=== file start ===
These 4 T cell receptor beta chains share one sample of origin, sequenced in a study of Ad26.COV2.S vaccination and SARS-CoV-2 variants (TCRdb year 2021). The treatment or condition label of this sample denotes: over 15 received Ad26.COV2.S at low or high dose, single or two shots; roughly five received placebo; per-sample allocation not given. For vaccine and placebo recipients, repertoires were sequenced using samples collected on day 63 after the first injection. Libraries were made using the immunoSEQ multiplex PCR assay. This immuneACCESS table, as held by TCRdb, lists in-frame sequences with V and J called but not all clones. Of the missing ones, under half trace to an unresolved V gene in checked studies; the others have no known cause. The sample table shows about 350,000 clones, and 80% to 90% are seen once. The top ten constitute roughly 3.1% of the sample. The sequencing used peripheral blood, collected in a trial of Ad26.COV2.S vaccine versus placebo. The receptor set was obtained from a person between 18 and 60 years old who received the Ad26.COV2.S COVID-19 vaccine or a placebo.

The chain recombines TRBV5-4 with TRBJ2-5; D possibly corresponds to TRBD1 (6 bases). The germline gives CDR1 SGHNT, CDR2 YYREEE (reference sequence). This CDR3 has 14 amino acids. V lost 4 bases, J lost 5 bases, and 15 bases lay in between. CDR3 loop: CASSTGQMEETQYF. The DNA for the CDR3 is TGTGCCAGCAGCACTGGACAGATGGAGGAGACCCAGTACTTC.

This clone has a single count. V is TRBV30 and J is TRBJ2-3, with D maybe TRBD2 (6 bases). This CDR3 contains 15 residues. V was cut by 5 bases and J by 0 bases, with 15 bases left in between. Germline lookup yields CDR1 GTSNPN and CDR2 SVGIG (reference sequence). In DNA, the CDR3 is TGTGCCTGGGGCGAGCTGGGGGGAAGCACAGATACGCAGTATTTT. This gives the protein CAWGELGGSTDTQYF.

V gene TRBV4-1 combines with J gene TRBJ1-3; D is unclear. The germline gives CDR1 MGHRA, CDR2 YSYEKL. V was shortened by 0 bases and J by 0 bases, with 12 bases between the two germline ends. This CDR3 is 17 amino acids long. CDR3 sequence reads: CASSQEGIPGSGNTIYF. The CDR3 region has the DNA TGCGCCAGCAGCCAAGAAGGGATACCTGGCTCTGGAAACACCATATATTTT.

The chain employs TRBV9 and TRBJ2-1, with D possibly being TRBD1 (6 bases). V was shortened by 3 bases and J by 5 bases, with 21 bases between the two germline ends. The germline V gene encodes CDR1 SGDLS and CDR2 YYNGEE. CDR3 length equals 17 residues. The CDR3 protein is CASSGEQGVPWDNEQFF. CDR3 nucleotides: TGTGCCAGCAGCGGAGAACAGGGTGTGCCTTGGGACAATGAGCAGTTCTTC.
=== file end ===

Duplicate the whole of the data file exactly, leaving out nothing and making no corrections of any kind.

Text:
These 4 T cell receptor beta chains share one sample of origin, sequenced in a study of Ad26.COV2.S vaccination and SARS-CoV-2 variants (TCRdb year 2021). The treatment or condition label of this sample denotes: over 15 received Ad26.COV2.S at low or high dose, single or two shots; roughly five received placebo; per-sample allocation not given. For vaccine and placebo recipients, repertoires were sequenced using samples collected on day 63 after the first injection. Libraries were made using the immunoSEQ multiplex PCR assay. This immuneACCESS table, as held by TCRdb, lists in-frame sequences with V and J called but not all clones. Of the missing ones, under half trace to an unresolved V gene in checked studies; the others have no known cause. The sample table shows about 350,000 clones, and 80% to 90% are seen once. The top ten constitute roughly 3.1% of the sample. The sequencing used peripheral blood, collected in a trial of Ad26.COV2.S vaccine versus placebo. The receptor set was obtained from a person between 18 and 60 years old who received the Ad26.COV2.S COVID-19 vaccine or a placebo.

The chain recombines TRBV5-4 with TRBJ2-5; D possibly corresponds to TRBD1 (6 bases). The germline gives CDR1 SGHNT, CDR2 YYREEE (reference sequence). This CDR3 has 14 amino acids. V lost 4 bases, J lost 5 bases, and 15 bases lay in between. CDR3 loop: CASSTGQMEETQYF. The DNA for the CDR3 is TGTGCCAGCAGCACTGGACAGATGGAGGAGACCCAGTACTTC.

This clone has a single count. V is TRBV30 and J is TRBJ2-3, with D maybe TRBD2 (6 bases). This CDR3 contains 15 residues. V was cut by 5 bases and J by 0 bases, with 15 bases left in between. Germline lookup yields CDR1 GTSNPN and CDR2 SVGIG (reference sequence). In DNA, the CDR3 is TGTGCCTGGGGCGAGCTGGGGGGAAGCACAGATACGCAGTATTTT. This gives the protein CAWGELGGSTDTQYF.

V gene TRBV4-1 combines with J gene TRBJ1-3; D is unclear. The germline gives CDR1 MGHRA, CDR2 YSYEKL. V was shortened by 0 bases and J by 0 bases, with 12 bases between the two germline ends. This CDR3 is 17 amino acids long. CDR3 sequence reads: CASSQEGIPGSGNTIYF. The CDR3 region has the DNA TGCGCCAGCAGCCAAGAAGGGATACCTGGCTCTGGAAACACCATATATTTT.

The chain employs TRBV9 and TRBJ2-1, with D possibly being TRBD1 (6 bases). V was shortened by 3 bases and J by 5 bases, with 21 bases between the two germline ends. The germline V gene encodes CDR1 SGDLS and CDR2 YYNGEE. CDR3 length equals 17 residues. The CDR3 protein is CASSGEQGVPWDNEQFF. CDR3 nucleotides: TGTGCCAGCAGCGGAGAACAGGGTGTGCCTTGGGACAATGAGCAGTTCTTC.